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Team Previews: 2010 Eagles Preview

Dalton Del Don

Dalton Del Don writes about fantasy sports for RotoWire.



The Eagles won 11 games last season and made the playoffs for the second straight year, but a loss in the Wild Card Round ultimately resulted in some major changes within the organization. Notably, Donovan McNabb was traded to the Redskins, as the team is moving forward with Kevin Kolb at quarterback. Moreover, Brian Westbrook was also released, so the teamʼs two biggest franchise faces are suddenly no longer on the roster. Of course, Andy Reid remains as head coach, and while it may appear to be a transition year upcoming, Philadelphia still has plenty of talent, and it wouldnʼt shock if going young at key positions resulted in another double-digit win season.

Last year the defense recorded the third-most sacks (44) in the NFL while holding opponents to just 6.5 yards per passing attempt and 4.1 yards per carry, both top-10 marks. The offense scored 26.8 points per game, which ranked as the fifth best unit in the league. McNabb took the team to five
NFC Championship games over a 10-year span as the full-time starter and is tied for the third-lowest INT percentage (2.1) in the history of the NFL. Heʼs also coming off a season in which he posted an 8.0 yards per attempt mark ‒ the third-best of his career, so heʼll no doubt be missed. Still, the decision to move on makes plenty of sense. McNabb would have been a free agent at the end of the 2010 season, and he has missed an average of 3.4 games per season over the past five years ‒ a trend only likely to get
worse now that heʼs 33 years old. And for all his success, McNabb was always an odd fit for Reidʼs West Coast Offense.

With the more accurate Kolb a better fit for the system, and with DeSean Jackson, Jeremy Maclin and Brent Celek as weapons, Philadelphiaʼs offense could be scary good in 2010. Jackson is entering his third year in the league, Maclin just his second, and Celek his fourth, so they should only get better. The loss of the dynamic Westbrook will no doubt hurt, because while LeSean McCoy looks plenty competent, thereʼs just no way he can replicate what Westbrook did, especially as a receiver. Still, if McCoy can earn the majority of touches, heʼs in the right situation to produce a ton of fantasy value.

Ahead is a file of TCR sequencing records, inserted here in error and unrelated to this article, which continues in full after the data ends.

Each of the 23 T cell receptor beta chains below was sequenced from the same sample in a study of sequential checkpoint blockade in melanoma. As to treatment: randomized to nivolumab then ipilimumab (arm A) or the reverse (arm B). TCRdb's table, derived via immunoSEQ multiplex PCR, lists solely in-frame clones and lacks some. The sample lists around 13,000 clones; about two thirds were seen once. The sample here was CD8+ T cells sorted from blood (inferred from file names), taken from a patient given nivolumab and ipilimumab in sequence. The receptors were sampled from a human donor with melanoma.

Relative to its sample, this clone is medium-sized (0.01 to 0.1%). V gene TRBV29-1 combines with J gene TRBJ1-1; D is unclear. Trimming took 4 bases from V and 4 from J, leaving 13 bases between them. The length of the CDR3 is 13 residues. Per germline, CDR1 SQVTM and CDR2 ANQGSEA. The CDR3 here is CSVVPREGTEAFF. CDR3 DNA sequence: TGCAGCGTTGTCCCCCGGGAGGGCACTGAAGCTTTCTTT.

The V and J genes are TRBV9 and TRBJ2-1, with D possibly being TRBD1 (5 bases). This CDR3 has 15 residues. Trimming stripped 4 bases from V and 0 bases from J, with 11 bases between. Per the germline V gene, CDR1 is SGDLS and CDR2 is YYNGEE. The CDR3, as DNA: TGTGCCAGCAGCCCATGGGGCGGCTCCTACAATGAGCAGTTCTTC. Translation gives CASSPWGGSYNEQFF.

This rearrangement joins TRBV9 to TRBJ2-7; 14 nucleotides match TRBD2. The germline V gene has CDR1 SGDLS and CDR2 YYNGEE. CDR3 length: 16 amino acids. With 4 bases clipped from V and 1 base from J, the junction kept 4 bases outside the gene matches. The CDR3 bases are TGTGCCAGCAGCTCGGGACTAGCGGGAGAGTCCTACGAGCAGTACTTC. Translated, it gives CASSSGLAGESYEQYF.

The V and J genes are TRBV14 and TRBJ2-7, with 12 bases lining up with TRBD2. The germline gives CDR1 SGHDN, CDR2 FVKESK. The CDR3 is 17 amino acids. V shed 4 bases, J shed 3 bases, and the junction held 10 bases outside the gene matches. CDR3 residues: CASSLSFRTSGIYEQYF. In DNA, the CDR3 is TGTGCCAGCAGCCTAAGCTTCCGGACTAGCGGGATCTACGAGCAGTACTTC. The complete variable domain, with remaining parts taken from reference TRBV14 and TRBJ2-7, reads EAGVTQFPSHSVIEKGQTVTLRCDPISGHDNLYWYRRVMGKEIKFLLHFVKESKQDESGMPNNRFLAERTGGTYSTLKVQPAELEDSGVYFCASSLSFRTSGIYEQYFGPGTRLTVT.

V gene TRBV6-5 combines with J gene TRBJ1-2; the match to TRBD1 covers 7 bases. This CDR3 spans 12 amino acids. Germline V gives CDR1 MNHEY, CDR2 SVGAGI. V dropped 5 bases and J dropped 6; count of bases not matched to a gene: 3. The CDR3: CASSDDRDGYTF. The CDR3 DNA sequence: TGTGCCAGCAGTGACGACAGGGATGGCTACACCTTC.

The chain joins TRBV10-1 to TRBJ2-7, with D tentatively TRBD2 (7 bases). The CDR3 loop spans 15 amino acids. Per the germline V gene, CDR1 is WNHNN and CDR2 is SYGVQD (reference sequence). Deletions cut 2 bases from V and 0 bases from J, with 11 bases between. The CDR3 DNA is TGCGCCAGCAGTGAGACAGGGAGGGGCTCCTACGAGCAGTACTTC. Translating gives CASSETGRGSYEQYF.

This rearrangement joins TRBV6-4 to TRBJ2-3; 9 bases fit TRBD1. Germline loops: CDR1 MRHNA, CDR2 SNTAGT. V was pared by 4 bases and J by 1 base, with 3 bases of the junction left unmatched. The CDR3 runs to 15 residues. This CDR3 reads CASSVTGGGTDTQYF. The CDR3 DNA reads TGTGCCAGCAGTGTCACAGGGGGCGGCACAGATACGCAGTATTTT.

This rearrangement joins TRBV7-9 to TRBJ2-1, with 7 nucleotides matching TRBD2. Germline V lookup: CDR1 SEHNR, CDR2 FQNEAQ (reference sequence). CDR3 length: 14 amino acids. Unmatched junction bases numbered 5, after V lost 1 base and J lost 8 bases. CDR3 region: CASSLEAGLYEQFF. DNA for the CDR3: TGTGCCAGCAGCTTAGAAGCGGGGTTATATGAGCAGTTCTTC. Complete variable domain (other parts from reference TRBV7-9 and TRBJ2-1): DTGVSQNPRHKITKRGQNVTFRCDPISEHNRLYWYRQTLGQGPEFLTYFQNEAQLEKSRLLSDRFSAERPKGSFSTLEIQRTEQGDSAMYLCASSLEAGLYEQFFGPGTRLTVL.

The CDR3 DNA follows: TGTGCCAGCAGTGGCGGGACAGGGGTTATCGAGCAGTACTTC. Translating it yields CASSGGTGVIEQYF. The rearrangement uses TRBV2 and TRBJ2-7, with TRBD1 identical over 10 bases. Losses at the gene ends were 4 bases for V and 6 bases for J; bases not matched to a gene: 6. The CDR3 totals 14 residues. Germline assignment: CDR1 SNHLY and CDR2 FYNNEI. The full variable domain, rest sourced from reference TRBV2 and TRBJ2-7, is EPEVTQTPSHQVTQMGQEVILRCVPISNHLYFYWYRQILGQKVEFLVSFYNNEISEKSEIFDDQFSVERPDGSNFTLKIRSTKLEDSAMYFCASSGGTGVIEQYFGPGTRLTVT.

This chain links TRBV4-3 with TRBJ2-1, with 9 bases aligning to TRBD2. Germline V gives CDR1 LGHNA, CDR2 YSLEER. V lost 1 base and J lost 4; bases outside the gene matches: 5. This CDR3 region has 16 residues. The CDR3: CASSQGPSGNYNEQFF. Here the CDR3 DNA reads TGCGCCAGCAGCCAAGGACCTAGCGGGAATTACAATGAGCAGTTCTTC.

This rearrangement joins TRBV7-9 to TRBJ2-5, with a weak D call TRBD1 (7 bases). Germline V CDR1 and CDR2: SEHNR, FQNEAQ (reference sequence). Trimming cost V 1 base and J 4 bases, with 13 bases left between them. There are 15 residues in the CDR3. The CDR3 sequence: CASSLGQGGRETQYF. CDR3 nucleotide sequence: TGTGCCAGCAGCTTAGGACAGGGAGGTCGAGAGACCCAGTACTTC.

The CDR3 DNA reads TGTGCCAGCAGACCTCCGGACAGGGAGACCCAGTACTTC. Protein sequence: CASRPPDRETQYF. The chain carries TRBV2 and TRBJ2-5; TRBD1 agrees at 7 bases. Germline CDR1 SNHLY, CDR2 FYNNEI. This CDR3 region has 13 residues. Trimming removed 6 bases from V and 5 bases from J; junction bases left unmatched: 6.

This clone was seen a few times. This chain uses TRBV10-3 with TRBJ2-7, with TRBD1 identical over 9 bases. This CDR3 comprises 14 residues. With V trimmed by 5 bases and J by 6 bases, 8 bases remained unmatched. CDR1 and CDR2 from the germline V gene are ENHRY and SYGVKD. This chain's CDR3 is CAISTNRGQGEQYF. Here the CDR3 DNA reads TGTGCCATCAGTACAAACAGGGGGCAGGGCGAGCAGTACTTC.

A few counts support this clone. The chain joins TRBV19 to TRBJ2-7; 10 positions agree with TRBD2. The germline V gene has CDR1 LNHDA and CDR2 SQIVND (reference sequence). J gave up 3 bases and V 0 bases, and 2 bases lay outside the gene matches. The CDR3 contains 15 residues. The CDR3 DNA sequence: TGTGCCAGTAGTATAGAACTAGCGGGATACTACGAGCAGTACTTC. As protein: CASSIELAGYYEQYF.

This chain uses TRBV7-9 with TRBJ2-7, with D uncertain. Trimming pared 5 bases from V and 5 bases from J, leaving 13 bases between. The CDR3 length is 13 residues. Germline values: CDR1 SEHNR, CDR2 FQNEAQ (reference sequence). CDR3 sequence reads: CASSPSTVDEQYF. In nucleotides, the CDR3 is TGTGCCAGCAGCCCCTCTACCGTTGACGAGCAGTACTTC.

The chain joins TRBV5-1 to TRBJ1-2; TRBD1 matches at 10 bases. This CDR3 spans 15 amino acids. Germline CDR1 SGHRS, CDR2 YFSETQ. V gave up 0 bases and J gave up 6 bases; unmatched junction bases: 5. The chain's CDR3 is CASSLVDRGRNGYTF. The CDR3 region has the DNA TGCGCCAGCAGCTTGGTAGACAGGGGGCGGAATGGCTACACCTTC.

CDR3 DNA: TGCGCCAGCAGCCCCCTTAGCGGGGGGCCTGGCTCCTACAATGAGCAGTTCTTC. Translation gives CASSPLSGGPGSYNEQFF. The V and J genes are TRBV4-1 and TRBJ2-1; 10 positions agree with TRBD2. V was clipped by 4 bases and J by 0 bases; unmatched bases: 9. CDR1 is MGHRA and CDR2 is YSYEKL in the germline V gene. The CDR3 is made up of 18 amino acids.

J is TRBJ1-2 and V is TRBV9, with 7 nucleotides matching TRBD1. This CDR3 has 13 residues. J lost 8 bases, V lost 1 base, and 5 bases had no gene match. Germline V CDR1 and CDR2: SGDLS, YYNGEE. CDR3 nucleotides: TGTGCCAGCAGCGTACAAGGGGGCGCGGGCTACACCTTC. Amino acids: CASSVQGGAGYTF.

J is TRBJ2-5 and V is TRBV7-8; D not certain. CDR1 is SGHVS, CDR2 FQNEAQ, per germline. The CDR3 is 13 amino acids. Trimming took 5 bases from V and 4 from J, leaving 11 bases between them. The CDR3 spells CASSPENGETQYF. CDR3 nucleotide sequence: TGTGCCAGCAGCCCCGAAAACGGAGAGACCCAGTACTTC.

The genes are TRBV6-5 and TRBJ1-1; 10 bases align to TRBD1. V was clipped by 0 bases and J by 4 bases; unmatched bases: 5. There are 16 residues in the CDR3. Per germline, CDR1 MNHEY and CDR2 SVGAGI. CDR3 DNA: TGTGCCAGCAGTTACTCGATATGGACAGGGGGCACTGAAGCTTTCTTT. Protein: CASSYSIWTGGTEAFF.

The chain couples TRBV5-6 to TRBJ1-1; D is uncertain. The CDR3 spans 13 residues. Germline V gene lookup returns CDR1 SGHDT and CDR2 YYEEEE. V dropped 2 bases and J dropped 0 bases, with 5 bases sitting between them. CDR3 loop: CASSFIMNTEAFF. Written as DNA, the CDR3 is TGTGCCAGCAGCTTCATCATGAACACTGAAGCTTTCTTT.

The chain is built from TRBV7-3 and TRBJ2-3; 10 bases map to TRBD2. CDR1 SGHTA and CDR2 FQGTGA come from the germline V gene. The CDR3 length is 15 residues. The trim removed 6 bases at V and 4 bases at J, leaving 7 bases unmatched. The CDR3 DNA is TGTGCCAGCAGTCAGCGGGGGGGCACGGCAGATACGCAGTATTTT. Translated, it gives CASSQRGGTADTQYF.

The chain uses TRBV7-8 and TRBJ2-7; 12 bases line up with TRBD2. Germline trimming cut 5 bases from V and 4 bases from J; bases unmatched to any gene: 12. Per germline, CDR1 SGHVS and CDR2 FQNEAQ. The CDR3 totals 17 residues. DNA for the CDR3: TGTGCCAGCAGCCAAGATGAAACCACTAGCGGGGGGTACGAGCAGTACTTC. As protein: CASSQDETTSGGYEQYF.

Ultimately, the Eaglesʼ fate will come down to Kolbʼs arm. Heʼs obviously untested, having just two career starts under his belt, but he was highly impressive when given the opportunity last season (8.4 YPA, 64.7 completion percentage during those two starts) and has clearly impressed the coaching staff otherwise. At this point, Kolbʼs ceiling is higher than McNabbʼs, but his floor is certainly lower as well. And the Eagles went all in.


2010 Draft

Round, Overall, Player

1. (13) Brandon Graham, DE, Michigan
Bolsters an already strong pass rush.

2. (37) Nate Allen, S, South Florida
Should immediately step in as the starting free safety.

3. (86) Daniel Teío-Nesheim, DE, Washington.
Provides depth on the defensive line.

4. (105) Trevard Lindley, CB, Kentucky
Adds much-needed depth in secondary.

4. (121) Keenan Clayton, LB, Oklahoma
Adds LB/Special teams depth.

4. (122) Mike Kafka, QB, Northwestern
Ideally will eventually become the teamís long-term answer at QB2.

4. (125) Clay Harbor, TE, Missouri State
His position remains unclear.

5. (134) Ricky Sapp, DE, Clemson
Nice value pick with pass-rushing upside.

5. (159) Riley Cooper, WR, Florida
Will have to fight to even make the team.

6. (200) Charles Scott, RB, LSU
Could emerge as the long-term backup running back. Will immediately be a threat in short-yardage situations.

7. (220) Jamar Chaney, LB, Mississippi
State. A long-shot to make the team.

7. (243) Jeff Owens, DT, Georgia
Likely practice squad bound.

7. (244) Kurt Coleman, S, Ohio State
Will need to impress to make the team.

Key Acquisitions

Mike Bell, RB (Saints)